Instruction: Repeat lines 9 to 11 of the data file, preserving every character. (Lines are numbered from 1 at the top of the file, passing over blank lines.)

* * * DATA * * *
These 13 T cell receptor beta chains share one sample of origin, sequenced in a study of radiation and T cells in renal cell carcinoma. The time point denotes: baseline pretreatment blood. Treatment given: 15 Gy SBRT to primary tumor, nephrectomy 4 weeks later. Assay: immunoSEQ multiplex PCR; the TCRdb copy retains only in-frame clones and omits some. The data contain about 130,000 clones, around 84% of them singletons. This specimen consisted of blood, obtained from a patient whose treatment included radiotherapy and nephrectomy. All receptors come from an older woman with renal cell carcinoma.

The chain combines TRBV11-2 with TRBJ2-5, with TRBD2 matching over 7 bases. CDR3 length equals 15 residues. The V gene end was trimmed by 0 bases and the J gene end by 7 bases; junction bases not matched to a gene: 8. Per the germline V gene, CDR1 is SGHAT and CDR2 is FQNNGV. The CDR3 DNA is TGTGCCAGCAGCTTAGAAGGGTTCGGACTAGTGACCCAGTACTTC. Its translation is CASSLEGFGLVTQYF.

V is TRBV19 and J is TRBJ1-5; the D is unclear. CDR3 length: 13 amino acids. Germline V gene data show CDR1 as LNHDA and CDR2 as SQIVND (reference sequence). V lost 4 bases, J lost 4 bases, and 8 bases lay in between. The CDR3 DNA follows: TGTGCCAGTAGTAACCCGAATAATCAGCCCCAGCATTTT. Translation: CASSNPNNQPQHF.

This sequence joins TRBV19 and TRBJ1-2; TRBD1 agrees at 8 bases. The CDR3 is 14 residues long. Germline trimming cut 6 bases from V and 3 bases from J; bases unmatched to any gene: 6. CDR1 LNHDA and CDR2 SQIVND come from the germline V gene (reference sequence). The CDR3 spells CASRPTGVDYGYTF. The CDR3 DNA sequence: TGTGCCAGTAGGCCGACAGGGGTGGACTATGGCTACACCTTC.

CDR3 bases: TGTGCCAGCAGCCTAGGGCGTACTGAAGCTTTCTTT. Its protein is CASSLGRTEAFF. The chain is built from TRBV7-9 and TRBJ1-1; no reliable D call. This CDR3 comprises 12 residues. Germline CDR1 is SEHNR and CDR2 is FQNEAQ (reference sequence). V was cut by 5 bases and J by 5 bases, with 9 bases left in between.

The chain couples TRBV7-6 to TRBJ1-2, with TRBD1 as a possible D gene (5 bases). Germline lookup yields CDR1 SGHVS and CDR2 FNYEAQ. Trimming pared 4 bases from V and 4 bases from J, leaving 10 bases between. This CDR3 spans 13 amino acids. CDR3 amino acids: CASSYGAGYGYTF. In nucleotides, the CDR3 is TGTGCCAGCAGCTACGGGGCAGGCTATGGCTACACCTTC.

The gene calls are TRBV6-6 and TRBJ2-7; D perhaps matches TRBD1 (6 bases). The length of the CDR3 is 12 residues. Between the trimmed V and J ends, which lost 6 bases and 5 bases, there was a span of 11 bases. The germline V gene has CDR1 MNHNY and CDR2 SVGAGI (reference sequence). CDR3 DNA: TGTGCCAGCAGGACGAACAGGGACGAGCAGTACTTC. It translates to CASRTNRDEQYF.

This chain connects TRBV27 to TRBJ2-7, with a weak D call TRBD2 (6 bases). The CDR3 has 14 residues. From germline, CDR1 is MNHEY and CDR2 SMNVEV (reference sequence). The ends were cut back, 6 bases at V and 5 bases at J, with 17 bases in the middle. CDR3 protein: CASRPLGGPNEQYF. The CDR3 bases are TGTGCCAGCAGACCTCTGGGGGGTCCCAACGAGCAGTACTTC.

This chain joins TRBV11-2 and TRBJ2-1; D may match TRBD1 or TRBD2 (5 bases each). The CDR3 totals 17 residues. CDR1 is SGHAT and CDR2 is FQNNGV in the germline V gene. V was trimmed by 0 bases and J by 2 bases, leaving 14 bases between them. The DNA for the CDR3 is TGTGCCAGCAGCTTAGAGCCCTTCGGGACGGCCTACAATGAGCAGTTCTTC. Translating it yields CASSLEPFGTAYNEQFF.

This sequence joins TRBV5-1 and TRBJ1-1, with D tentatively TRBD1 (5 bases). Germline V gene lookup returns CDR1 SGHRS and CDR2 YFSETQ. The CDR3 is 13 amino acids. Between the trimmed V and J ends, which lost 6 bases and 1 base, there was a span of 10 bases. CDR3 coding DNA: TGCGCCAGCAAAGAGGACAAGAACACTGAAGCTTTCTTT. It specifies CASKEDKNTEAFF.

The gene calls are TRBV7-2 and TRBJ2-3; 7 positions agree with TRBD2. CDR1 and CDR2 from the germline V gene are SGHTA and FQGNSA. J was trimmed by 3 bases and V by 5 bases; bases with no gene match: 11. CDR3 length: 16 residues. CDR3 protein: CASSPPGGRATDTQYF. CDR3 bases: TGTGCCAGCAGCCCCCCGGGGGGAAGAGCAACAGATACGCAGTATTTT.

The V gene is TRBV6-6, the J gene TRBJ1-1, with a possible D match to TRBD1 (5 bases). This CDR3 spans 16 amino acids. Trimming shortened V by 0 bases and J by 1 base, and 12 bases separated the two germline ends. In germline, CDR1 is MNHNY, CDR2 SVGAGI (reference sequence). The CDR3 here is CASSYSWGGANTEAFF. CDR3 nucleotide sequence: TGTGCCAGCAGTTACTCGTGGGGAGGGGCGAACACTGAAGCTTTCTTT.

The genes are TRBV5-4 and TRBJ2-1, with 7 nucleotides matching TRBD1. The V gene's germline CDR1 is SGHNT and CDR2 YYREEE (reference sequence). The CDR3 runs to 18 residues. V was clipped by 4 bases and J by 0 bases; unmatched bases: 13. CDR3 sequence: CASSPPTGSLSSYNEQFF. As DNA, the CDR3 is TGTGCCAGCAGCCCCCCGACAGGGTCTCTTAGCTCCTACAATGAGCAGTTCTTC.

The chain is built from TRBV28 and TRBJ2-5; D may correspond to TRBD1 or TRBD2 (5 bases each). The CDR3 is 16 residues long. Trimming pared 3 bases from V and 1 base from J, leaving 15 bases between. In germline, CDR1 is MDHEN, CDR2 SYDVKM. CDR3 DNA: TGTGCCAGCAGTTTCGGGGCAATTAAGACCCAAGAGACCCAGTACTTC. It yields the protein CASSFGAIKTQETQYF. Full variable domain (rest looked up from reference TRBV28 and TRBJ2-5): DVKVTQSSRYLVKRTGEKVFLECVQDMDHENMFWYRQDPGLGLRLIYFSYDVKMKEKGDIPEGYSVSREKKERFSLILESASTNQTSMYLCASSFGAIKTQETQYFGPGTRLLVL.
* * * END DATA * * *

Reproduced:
This chain joins TRBV11-2 and TRBJ2-1; D may match TRBD1 or TRBD2 (5 bases each). The CDR3 totals 17 residues. CDR1 is SGHAT and CDR2 is FQNNGV in the germline V gene. V was trimmed by 0 bases and J by 2 bases, leaving 14 bases between them. The DNA for the CDR3 is TGTGCCAGCAGCTTAGAGCCCTTCGGGACGGCCTACAATGAGCAGTTCTTC. Translating it yields CASSLEPFGTAYNEQFF.

This sequence joins TRBV5-1 and TRBJ1-1, with D tentatively TRBD1 (5 bases). Germline V gene lookup returns CDR1 SGHRS and CDR2 YFSETQ. The CDR3 is 13 amino acids. Between the trimmed V and J ends, which lost 6 bases and 1 base, there was a span of 10 bases. CDR3 coding DNA: TGCGCCAGCAAAGAGGACAAGAACACTGAAGCTTTCTTT. It specifies CASKEDKNTEAFF.

The gene calls are TRBV7-2 and TRBJ2-3; 7 positions agree with TRBD2. CDR1 and CDR2 from the germline V gene are SGHTA and FQGNSA. J was trimmed by 3 bases and V by 5 bases; bases with no gene match: 11. CDR3 length: 16 residues. CDR3 protein: CASSPPGGRATDTQYF. CDR3 bases: TGTGCCAGCAGCCCCCCGGGGGGAAGAGCAACAGATACGCAGTATTTT.